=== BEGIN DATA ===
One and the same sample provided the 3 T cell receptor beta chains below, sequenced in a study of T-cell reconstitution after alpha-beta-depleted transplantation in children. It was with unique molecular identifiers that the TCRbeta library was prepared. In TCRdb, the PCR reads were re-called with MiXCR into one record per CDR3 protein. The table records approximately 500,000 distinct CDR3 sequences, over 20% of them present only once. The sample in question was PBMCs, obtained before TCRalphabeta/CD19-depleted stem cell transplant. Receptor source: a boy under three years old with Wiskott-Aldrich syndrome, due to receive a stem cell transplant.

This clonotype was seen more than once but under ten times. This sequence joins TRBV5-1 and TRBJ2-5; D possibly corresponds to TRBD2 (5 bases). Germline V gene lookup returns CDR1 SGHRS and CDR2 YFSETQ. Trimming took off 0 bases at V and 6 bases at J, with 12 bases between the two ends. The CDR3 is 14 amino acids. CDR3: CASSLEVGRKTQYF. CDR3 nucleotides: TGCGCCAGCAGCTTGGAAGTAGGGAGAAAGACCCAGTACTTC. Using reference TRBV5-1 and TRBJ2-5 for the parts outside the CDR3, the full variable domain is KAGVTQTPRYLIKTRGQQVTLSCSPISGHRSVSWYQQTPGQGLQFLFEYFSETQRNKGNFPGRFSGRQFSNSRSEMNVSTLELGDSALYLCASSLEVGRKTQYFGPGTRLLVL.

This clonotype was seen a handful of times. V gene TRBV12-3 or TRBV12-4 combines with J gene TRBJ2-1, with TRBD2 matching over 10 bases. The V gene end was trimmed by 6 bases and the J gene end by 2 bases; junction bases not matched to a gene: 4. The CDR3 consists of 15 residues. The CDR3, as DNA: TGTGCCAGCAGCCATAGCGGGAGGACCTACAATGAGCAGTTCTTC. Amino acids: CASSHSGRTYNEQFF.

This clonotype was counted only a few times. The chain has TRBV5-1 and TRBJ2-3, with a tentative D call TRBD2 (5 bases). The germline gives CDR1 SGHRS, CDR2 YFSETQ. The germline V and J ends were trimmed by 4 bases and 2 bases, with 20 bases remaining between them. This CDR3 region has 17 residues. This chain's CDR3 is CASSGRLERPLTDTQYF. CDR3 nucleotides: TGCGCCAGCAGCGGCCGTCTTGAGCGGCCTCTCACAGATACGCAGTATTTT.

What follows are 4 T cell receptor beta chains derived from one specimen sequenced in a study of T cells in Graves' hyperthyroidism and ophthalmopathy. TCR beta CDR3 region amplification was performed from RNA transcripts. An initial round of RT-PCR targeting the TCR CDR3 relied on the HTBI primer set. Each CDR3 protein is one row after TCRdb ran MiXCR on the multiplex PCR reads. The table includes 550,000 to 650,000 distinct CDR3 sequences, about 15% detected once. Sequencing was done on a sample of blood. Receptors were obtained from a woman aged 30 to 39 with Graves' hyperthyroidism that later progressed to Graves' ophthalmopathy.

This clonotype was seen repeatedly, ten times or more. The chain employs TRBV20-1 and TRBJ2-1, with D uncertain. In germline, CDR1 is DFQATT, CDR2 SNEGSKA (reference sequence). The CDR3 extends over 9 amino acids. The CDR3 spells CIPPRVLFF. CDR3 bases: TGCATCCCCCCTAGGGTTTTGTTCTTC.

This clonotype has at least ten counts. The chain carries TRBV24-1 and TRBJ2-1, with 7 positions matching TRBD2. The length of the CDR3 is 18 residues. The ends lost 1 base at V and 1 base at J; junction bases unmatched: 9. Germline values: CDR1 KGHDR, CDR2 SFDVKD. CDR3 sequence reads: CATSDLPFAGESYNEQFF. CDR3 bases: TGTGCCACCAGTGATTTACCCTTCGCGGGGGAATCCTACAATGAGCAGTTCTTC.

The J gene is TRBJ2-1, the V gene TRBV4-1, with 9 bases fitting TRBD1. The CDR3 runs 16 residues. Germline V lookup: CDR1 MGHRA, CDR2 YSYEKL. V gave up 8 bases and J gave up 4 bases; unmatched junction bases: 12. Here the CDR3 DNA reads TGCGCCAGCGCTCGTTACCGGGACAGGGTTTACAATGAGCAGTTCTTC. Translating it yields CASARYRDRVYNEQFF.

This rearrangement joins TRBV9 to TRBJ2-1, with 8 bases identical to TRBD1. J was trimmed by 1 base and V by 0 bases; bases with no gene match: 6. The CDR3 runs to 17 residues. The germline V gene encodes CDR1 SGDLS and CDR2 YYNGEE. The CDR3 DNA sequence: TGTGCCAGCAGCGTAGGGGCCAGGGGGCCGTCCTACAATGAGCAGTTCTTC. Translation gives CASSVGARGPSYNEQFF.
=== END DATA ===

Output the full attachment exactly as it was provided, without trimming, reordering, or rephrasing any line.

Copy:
One and the same sample provided the 3 T cell receptor beta chains below, sequenced in a study of T-cell reconstitution after alpha-beta-depleted transplantation in children. It was with unique molecular identifiers that the TCRbeta library was prepared. In TCRdb, the PCR reads were re-called with MiXCR into one record per CDR3 protein. The table records approximately 500,000 distinct CDR3 sequences, over 20% of them present only once. The sample in question was PBMCs, obtained before TCRalphabeta/CD19-depleted stem cell transplant. Receptor source: a boy under three years old with Wiskott-Aldrich syndrome, due to receive a stem cell transplant.

This clonotype was seen more than once but under ten times. This sequence joins TRBV5-1 and TRBJ2-5; D possibly corresponds to TRBD2 (5 bases). Germline V gene lookup returns CDR1 SGHRS and CDR2 YFSETQ. Trimming took off 0 bases at V and 6 bases at J, with 12 bases between the two ends. The CDR3 is 14 amino acids. CDR3: CASSLEVGRKTQYF. CDR3 nucleotides: TGCGCCAGCAGCTTGGAAGTAGGGAGAAAGACCCAGTACTTC. Using reference TRBV5-1 and TRBJ2-5 for the parts outside the CDR3, the full variable domain is KAGVTQTPRYLIKTRGQQVTLSCSPISGHRSVSWYQQTPGQGLQFLFEYFSETQRNKGNFPGRFSGRQFSNSRSEMNVSTLELGDSALYLCASSLEVGRKTQYFGPGTRLLVL.

This clonotype was seen a handful of times. V gene TRBV12-3 or TRBV12-4 combines with J gene TRBJ2-1, with TRBD2 matching over 10 bases. The V gene end was trimmed by 6 bases and the J gene end by 2 bases; junction bases not matched to a gene: 4. The CDR3 consists of 15 residues. The CDR3, as DNA: TGTGCCAGCAGCCATAGCGGGAGGACCTACAATGAGCAGTTCTTC. Amino acids: CASSHSGRTYNEQFF.

This clonotype was counted only a few times. The chain has TRBV5-1 and TRBJ2-3, with a tentative D call TRBD2 (5 bases). The germline gives CDR1 SGHRS, CDR2 YFSETQ. The germline V and J ends were trimmed by 4 bases and 2 bases, with 20 bases remaining between them. This CDR3 region has 17 residues. This chain's CDR3 is CASSGRLERPLTDTQYF. CDR3 nucleotides: TGCGCCAGCAGCGGCCGTCTTGAGCGGCCTCTCACAGATACGCAGTATTTT.

What follows are 4 T cell receptor beta chains derived from one specimen sequenced in a study of T cells in Graves' hyperthyroidism and ophthalmopathy. TCR beta CDR3 region amplification was performed from RNA transcripts. An initial round of RT-PCR targeting the TCR CDR3 relied on the HTBI primer set. Each CDR3 protein is one row after TCRdb ran MiXCR on the multiplex PCR reads. The table includes 550,000 to 650,000 distinct CDR3 sequences, about 15% detected once. Sequencing was done on a sample of blood. Receptors were obtained from a woman aged 30 to 39 with Graves' hyperthyroidism that later progressed to Graves' ophthalmopathy.

This clonotype was seen repeatedly, ten times or more. The chain employs TRBV20-1 and TRBJ2-1, with D uncertain. In germline, CDR1 is DFQATT, CDR2 SNEGSKA (reference sequence). The CDR3 extends over 9 amino acids. The CDR3 spells CIPPRVLFF. CDR3 bases: TGCATCCCCCCTAGGGTTTTGTTCTTC.

This clonotype has at least ten counts. The chain carries TRBV24-1 and TRBJ2-1, with 7 positions matching TRBD2. The length of the CDR3 is 18 residues. The ends lost 1 base at V and 1 base at J; junction bases unmatched: 9. Germline values: CDR1 KGHDR, CDR2 SFDVKD. CDR3 sequence reads: CATSDLPFAGESYNEQFF. CDR3 bases: TGTGCCACCAGTGATTTACCCTTCGCGGGGGAATCCTACAATGAGCAGTTCTTC.

The J gene is TRBJ2-1, the V gene TRBV4-1, with 9 bases fitting TRBD1. The CDR3 runs 16 residues. Germline V lookup: CDR1 MGHRA, CDR2 YSYEKL. V gave up 8 bases and J gave up 4 bases; unmatched junction bases: 12. Here the CDR3 DNA reads TGCGCCAGCGCTCGTTACCGGGACAGGGTTTACAATGAGCAGTTCTTC. Translating it yields CASARYRDRVYNEQFF.

This rearrangement joins TRBV9 to TRBJ2-1, with 8 bases identical to TRBD1. J was trimmed by 1 base and V by 0 bases; bases with no gene match: 6. The CDR3 runs to 17 residues. The germline V gene encodes CDR1 SGDLS and CDR2 YYNGEE. The CDR3 DNA sequence: TGTGCCAGCAGCGTAGGGGCCAGGGGGCCGTCCTACAATGAGCAGTTCTTC. Translation gives CASSVGARGPSYNEQFF.